It’s the case of the missing camels. One argument that biblical skeptics keep resurrecting is the claim that there were no camels in ancient Israel. In Genesis 24 Abraham’s servant took ten camels and went to find a wife for his son Isaac. The charge is that there were no camels in the Promised Land at that time so this account is in error. We want to know if it is true that Abraham had camels.
Camels are mentioned 22 times in Genesis and are mentioned again in Exodus 9:3, Leviticus 11:4, 1 Samuel 15:3, 1 Kings 10:2 and 2 Kings 8:9 as well as other passages. In modern times famed archaeologist William F. Albright claimed that there were no camels in the Holy Land until the 10th century B.C. National Geographic repeated that claim claim in 2014.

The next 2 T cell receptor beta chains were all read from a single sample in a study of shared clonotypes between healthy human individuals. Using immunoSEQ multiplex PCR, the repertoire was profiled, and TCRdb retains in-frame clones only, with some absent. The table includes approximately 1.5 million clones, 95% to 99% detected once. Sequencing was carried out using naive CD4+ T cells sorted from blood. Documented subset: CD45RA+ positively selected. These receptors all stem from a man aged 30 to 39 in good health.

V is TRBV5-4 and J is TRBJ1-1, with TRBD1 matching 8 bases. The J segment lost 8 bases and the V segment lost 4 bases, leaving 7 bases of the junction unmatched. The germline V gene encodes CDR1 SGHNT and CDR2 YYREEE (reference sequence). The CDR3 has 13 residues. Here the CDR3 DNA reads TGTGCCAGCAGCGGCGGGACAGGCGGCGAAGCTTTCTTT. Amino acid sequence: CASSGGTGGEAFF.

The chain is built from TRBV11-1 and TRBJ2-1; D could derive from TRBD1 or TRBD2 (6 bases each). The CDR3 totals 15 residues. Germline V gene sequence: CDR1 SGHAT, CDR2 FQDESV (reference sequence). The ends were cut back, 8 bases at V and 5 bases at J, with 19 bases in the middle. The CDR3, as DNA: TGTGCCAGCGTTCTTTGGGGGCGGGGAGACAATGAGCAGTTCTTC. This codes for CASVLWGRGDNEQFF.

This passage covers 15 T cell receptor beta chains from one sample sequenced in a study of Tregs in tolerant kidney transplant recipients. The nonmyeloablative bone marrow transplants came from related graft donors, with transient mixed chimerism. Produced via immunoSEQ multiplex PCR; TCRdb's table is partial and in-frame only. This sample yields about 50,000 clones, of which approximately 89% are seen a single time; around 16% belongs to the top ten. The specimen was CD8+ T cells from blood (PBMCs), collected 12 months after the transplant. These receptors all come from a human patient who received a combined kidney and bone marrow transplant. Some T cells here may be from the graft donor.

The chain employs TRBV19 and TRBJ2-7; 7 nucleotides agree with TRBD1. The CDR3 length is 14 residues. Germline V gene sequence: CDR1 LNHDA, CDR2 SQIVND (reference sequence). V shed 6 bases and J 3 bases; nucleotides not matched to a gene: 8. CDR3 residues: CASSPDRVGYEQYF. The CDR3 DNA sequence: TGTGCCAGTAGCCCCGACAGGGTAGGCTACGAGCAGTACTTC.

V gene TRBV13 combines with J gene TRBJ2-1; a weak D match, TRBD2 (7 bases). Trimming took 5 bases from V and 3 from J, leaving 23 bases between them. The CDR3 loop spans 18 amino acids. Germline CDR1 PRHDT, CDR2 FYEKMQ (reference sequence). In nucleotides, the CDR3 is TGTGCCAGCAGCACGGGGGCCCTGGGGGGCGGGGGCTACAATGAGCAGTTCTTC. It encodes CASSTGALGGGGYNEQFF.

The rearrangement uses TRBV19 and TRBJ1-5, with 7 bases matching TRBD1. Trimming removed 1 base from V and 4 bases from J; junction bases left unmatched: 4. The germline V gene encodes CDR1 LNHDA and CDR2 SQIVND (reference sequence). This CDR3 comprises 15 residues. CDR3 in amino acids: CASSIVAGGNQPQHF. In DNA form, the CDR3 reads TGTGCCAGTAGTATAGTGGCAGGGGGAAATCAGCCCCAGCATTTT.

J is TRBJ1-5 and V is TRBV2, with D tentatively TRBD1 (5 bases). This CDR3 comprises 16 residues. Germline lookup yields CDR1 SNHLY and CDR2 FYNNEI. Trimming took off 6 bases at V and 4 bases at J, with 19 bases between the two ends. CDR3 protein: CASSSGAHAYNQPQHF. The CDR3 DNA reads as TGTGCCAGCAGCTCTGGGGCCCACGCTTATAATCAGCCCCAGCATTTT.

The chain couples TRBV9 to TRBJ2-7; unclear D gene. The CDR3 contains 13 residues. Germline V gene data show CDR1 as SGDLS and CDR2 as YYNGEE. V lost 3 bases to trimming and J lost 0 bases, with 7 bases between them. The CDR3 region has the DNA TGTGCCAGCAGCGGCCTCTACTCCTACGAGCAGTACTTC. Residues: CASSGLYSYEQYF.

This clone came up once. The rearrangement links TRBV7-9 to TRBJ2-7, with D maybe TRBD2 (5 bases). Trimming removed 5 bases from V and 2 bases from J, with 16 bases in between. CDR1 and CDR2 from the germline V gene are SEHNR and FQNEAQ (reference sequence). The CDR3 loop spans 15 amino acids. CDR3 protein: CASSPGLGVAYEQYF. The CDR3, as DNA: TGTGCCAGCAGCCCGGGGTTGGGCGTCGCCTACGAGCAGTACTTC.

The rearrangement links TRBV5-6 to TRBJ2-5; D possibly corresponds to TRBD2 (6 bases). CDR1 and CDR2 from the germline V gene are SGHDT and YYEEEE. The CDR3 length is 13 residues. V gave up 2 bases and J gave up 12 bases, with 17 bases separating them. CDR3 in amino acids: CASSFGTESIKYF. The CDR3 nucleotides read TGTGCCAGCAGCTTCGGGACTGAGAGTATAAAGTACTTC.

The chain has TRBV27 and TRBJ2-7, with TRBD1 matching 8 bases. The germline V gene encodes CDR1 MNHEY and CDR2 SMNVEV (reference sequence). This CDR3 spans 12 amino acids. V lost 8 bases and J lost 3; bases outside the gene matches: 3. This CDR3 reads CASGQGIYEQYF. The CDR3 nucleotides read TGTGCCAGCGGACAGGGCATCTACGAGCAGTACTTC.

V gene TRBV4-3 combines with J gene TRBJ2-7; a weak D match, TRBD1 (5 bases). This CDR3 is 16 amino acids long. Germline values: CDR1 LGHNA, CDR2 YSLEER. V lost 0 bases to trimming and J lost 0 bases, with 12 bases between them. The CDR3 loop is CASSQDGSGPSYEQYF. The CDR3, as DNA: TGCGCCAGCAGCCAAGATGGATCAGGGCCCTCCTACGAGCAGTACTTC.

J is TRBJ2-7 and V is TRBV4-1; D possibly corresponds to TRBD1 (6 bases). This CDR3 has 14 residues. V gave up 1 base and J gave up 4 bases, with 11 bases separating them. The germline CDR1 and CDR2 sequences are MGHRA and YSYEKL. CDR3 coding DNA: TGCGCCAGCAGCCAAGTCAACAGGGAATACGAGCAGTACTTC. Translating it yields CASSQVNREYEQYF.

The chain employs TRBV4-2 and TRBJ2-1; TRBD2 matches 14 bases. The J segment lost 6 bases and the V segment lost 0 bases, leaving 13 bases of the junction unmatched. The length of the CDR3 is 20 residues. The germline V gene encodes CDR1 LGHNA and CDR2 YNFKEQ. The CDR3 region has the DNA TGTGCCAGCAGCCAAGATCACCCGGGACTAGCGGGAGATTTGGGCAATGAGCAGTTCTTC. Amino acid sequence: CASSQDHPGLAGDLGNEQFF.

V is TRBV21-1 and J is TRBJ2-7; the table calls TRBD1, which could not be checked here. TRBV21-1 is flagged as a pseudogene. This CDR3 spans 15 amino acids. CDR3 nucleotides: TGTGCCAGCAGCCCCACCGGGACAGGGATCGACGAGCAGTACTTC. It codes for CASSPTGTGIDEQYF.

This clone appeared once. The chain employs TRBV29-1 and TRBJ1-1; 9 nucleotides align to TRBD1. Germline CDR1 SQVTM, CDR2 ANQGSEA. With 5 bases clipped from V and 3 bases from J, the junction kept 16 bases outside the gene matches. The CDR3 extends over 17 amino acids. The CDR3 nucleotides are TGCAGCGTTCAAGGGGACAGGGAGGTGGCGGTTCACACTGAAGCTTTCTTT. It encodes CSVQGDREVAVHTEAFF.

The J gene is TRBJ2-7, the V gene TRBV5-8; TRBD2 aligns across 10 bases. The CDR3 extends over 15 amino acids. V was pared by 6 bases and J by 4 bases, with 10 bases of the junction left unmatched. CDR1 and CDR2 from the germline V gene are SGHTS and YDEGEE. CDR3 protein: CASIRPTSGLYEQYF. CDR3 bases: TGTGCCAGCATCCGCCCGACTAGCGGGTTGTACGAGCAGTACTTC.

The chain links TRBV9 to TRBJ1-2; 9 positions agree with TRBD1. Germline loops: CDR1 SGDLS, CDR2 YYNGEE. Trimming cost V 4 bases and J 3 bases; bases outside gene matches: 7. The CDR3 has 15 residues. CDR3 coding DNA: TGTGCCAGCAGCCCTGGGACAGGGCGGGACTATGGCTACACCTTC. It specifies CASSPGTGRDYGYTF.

Dr. Mark Chavalas in the November/December 2018 issue of Biblical Archaeology Review makes it likely that Abraham had camels and the biblical account is not in error. He gives archaeological evidence that there were camels all around the Holy Land as early as the 4th millennium B.C. Here are five of the pieces of evidence Chavalas gives:
1) In the 4th millennium B.C., a bactrian camel (one with two humps) is portrayed in artwork in Eastern Iran.
2) In the 3rd millennium B.C., a dromedary (with one hump) appears on a plaque from modern day Iraq.
3) Camel skeletal remains from the 3rd millennium have been found in Iran.
4) Camel remains from 2400 B.C. were found in the Sumerian city of Shuruppak.
5) A Babylonian document from the 18th century B.C. contains the line “the milk of the camel is sweet.”
Abraham and his family came from Mesopotamia (Genesis 12) and moved to the land God promised to him. Migrating to this new land, Abraham, who was rich in livestock, would have brought his animals with him. (See Genesis 13:2.) So it seems evident that Abraham had camels. The attempts of skeptics to declare the Bible anachronistic is simply a case of letting prejudice override a reasonable search for evidence.
–John N. Clayton © 2018